How Far Translation Tools Have Come
Today, with over 100 tabs open at one point, I was reading a whole bunch of blog posts from others partaking in the #100DaysToOffload challenge. As you can tell by looking at my blogroll, although most blogs are in English, there are a handful that I follow which aren’t.
I have about an A2-B1 level of comprehension in both German and French. I can usually understand simple, common texts with little difficulty while reading and comprehending at a pace comparable to the speed at which I read English. Even so, most of the blogs which I follow tend to use complex or technical terms which are currently way above my comprehension level. This is where my trusty German-English dictionary, French-English dictionary, or online translation services come in handy. Using Google Translate, earlier today I was able to read a blog post by jolek78 written entirely in Italian. Take a look at how well Google Translate was able to handle this text:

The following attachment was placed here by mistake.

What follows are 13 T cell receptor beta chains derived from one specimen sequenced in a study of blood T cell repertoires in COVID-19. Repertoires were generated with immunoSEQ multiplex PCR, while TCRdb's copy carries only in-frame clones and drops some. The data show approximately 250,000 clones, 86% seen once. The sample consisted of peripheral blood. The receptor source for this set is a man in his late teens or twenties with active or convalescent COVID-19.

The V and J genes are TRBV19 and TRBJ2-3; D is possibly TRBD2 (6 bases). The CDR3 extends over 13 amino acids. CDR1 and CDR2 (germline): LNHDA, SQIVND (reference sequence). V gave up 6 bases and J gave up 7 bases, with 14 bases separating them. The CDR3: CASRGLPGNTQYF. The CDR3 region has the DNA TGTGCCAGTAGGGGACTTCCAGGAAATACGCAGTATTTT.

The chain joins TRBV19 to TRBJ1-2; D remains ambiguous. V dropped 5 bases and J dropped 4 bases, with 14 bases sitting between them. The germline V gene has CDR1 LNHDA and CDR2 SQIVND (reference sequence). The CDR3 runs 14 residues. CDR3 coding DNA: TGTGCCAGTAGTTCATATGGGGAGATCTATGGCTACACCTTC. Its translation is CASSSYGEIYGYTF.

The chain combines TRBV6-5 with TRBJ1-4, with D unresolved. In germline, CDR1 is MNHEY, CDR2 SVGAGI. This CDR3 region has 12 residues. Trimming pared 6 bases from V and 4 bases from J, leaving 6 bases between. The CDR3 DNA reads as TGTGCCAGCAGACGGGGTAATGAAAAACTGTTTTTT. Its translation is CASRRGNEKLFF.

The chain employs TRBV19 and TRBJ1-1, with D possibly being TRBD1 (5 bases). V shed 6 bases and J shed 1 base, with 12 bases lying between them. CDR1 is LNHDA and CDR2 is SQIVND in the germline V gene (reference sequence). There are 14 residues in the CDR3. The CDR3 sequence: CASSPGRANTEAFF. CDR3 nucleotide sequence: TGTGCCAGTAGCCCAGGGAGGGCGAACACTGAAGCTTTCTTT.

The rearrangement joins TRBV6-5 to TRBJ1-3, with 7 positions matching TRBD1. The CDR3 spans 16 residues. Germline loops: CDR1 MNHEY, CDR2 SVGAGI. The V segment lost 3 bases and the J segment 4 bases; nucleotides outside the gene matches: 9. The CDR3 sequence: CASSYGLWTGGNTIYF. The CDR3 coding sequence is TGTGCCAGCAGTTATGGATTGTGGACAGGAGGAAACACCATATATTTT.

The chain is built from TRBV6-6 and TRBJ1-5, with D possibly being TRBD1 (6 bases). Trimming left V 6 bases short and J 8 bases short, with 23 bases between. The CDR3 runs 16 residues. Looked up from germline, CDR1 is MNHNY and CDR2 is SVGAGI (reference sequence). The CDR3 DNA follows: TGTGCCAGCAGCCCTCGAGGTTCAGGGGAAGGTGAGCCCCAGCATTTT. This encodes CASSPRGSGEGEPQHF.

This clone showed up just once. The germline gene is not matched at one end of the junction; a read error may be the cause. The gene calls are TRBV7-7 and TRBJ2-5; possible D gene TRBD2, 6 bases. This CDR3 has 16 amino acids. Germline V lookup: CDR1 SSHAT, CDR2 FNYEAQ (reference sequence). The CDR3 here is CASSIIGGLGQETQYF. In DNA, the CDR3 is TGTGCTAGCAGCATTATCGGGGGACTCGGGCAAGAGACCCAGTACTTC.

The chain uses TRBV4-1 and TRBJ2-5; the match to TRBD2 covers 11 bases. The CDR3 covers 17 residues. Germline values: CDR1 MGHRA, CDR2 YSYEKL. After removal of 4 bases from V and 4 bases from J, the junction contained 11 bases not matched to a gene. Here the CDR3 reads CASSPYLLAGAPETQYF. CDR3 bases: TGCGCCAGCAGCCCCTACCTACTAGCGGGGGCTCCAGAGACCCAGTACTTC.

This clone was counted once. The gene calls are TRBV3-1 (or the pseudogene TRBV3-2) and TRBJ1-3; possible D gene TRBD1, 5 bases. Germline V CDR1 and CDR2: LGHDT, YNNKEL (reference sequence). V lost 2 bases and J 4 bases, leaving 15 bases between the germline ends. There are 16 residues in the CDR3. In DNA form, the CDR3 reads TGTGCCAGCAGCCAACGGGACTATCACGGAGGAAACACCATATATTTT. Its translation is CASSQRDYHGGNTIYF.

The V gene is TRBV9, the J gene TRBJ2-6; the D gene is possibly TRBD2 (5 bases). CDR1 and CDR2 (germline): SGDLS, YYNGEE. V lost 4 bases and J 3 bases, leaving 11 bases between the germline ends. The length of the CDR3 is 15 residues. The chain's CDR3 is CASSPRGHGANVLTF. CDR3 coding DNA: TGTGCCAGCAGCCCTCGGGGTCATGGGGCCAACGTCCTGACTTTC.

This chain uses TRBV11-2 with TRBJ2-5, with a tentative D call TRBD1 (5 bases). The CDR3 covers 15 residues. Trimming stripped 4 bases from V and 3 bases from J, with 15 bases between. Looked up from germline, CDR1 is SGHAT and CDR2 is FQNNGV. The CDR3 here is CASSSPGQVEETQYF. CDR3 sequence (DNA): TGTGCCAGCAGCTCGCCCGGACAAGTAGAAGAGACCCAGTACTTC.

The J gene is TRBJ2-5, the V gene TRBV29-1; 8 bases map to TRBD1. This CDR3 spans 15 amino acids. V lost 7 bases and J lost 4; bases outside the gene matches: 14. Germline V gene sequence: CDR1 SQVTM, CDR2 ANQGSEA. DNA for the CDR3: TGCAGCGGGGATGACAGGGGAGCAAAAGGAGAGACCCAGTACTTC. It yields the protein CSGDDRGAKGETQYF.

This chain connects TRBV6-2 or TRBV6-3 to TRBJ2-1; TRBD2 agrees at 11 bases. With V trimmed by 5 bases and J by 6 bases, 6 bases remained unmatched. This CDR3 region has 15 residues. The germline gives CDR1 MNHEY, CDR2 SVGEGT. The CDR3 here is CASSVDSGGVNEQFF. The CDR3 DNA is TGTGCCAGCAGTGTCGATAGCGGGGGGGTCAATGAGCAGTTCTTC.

That reads pretty much as if a native English speaker wrote that text. I was surprised considering that, for most of my education, Google Translate was a tool not to be trusted as it would often times get things very wrong. For example, the humorous translation of the English word “preservative” into the French word “préservatif”, which actually means “condom”.
It is really cool that we can have services like this which are able to take complex linguistic constructs and translate them from one language into another with relative ease. Of course, these systems are nowhere near perfect, but they’ve certainly come a long way over the years.
This is my fourth post for the #100DaysToOffload challenge. You can learn more about this challenge over at https://100daystooffload.com.